Warmth and healing for veterans, one quilt at a time

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NORWAY — On Feb. 3, Barbara Daigle, owner of Sew Orchid Design on Main Street will be holding an “sew-day” in the town office community room.

Much more than a simple sewing circle, Daigle is gearing up for an event to cloak veterans in large, warm, patriotic and hand made quilts.

One veteran will be honored that day with the spotlight on them and thanked for their service on Feb. 3 with a quilt that has already been finished by Daigle and her volunteer quilters, including members of her own group of quilters and sewers, the “Orchid Angels.”

Daigle and her shop have partnered again with the Quilts of Valor, a national organization seeking to show its appreciation for veteran’s sacrifices with something to provide comfort that took considerable effort to produce, a quilt.

Daigle’s effort, the event preparation and quilting itself, “takes a lot of work, a lot of process, and a lot of it is just done out of love for our veterans,” she said. The organization’s mission statement, “to cover service members and veterans touched by war with comforting and healing Quilts of Valor,” is well represented in the Pine Tree State. According to Donna Brookings, the QOV coordinator for the state, 125 quilts were awarded to veterans across the state in 2017, along with the presenters’ thanks for their military service.

In total so far 180,236 quilts have been made by QOV hands and presented to former service members all around the world. The foundation was founded in 2003 by Catherine Roberts; her son, Nat, had deployed to Iraq.  One night Roberts said she dreamt about a soldier with a visably fettered mind, suffering war conditions, until a quilt had wrapped itself around the soldier, heralding respite for the servicemember.  According to Roberts, it literally came to her in a dream.

Brookings says that Daigle, “has been my biggest supporter. Barbara has done more than any other shop in the state of Maine for the Quilts of Valor.” Although QOV is active internationally, Daigle emphasizes that, “There is no big company involved here, it’s us, each one of us, whether it’s the time that were donating, or its our fabric stashes.”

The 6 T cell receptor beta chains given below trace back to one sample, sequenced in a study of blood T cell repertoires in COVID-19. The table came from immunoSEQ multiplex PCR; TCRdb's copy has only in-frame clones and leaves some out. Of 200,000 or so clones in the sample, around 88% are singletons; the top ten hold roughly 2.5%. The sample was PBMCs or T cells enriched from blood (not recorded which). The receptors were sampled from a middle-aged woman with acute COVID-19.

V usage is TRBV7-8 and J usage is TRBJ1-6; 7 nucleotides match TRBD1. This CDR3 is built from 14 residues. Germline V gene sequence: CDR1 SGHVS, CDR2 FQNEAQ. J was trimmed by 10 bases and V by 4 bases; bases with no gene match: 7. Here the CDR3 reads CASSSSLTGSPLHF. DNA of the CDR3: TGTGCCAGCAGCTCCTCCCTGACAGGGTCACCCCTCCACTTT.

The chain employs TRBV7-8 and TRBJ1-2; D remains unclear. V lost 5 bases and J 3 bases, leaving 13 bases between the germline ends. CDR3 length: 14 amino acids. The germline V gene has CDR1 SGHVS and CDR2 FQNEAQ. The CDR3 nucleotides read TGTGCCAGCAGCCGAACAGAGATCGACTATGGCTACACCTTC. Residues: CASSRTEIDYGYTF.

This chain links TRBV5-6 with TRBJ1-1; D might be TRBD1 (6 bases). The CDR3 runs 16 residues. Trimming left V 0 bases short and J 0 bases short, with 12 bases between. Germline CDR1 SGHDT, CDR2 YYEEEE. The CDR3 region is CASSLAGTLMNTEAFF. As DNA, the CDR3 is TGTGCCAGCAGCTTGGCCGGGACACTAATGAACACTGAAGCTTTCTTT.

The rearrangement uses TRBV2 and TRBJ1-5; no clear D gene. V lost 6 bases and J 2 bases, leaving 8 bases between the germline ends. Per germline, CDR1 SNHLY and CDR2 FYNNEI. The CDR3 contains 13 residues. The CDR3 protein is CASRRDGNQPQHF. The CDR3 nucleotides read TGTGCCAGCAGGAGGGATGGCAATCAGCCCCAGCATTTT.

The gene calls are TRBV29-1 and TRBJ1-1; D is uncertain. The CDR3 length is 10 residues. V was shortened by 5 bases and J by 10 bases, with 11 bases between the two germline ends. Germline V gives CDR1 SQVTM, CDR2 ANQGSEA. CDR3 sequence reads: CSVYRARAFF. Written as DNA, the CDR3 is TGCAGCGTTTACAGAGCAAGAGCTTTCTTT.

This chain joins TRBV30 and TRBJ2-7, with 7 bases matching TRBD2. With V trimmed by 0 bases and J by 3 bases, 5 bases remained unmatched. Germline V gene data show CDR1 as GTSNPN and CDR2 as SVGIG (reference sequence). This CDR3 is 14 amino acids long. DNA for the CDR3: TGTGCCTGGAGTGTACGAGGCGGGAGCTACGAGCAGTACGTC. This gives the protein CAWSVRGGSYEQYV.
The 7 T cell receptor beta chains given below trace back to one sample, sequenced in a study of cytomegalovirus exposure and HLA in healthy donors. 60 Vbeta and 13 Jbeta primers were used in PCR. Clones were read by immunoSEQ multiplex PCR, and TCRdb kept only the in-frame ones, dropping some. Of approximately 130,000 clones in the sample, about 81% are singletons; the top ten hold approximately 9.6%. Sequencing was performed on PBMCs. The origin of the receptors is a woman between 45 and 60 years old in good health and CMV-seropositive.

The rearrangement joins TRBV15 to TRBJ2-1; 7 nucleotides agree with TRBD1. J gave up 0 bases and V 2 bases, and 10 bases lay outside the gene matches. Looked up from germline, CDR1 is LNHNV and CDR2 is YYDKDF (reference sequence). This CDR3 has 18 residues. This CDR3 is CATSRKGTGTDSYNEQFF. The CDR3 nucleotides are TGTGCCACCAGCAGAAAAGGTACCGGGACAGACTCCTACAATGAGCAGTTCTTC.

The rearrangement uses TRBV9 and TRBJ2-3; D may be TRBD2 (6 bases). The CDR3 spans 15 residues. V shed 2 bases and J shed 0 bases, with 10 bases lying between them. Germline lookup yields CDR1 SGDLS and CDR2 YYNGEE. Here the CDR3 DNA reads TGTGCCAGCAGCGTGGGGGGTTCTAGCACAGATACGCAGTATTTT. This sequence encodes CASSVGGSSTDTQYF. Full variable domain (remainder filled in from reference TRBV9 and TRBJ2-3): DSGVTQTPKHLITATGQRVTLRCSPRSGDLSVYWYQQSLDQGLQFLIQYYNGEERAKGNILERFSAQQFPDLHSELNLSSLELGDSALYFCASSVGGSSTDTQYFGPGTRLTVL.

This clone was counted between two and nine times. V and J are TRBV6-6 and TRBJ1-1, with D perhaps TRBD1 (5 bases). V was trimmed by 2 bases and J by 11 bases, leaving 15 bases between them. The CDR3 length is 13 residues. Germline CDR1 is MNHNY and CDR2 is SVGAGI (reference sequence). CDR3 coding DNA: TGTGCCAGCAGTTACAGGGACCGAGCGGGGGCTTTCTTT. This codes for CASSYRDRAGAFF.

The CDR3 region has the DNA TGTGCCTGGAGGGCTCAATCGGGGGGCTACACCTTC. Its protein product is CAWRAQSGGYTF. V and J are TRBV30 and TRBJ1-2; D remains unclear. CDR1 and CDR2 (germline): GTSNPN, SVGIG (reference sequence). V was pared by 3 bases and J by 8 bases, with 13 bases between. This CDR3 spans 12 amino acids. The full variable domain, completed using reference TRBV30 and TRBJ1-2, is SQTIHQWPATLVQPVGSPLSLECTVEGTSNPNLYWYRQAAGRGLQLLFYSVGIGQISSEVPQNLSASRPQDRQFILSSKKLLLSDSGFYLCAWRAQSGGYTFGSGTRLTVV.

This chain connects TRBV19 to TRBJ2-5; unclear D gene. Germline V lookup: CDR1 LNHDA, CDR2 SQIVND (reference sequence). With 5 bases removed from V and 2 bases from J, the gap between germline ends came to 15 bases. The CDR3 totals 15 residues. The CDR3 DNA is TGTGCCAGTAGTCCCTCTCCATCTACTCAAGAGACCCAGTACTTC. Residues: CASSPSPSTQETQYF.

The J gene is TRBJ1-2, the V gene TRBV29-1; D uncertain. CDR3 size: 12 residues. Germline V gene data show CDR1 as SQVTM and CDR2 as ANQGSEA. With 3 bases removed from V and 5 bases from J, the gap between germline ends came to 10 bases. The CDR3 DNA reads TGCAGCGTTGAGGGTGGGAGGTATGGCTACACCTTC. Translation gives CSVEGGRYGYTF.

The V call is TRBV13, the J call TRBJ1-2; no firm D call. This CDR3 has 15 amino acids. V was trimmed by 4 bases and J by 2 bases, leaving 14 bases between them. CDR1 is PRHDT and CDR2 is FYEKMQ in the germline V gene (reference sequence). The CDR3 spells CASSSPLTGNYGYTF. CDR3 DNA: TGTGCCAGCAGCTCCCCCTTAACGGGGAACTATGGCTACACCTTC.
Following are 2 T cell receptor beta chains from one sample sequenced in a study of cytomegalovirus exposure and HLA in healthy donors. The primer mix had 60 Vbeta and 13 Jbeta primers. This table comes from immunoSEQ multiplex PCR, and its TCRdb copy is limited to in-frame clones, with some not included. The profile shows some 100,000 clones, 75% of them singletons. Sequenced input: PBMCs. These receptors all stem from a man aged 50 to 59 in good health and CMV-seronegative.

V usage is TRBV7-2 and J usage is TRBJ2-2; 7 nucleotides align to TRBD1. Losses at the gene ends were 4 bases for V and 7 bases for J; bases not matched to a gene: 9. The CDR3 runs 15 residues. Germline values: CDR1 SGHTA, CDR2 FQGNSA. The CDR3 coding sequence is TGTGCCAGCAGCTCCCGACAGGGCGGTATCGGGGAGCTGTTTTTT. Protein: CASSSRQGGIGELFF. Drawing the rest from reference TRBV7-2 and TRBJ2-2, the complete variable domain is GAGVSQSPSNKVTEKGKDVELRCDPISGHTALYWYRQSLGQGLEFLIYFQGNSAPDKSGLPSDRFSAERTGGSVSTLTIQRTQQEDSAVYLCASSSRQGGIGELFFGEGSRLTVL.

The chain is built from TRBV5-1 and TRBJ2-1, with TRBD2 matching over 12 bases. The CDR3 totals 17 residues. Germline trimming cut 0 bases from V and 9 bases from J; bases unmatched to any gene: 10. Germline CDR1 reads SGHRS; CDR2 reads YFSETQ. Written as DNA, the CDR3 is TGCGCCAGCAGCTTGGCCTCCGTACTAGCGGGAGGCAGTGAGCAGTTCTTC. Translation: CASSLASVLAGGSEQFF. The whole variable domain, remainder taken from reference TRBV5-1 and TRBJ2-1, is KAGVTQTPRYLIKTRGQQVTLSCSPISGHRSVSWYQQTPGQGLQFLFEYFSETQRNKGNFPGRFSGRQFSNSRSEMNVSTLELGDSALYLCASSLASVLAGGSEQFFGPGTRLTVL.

The “top quilt,” or decorated face of the quilt that is often hung upon a wall for its aesthetic qualities, is comprised of smaller segments of fabric. There are required parameters for a quilt to be a Quilt of Valor — size, construction and presentation procedure. Daigle takes a loss on the quilts she produces for the QOV in regard to labor and material, even on the kits she sells so that others can make quilts for veterans as well.

Daigle said,“If you’re paying for a kit that has everything you need for the quilt top, it only costs a percentage of what the material actually costs. I purchase fabric from my vendors and cut it for the kits that include everything for a quilt top [big enough to be a Quilt of Valor]. If I were to charge full retail for the kits they could be a pretty high price, $80 to $100. I charge a minimal price so I’m taking on a good portion of that [cost], and the customer will have all the material for the quilt tops we do.”

The cost reduction is tendered with the hope that purchasing customers will use them for the purpose of presenting a finished product to a veteran. Daigle acknowledges that although there is a tacit understanding to the intent of the kits, “I don’t know 100 percent that’s what happens, once it leaves my store I take it on faith.”

Mainers have come some distance to contribute to the offering of warmth and admiration, with one quilter driving out from Bangor at the last sew-day.  Operating off figures of $250 per quilt requiring 100 hours of labor offered by QOV, in 2017 they quilted for 2.4 million volunteer hours fabricating quilts valued at $6 million. Daigle encourages interested people to, “come from anywhere! We have food, we have games, we have prizes.  We make it a fun-filled day that people can enjoy while giving back.”

Inquirers planning on attending to help honor and warm veterans or who are curious to learn quilting will be paired with an experience quilter if they are a novice.

Contact Daigle with inquiries by phone at 739-2065, email via contact@seworchiddesign.com or stop in at Sew Orchid Design at 316 Main St., Norway, Maine.

abrown@advertiserdemocrat.com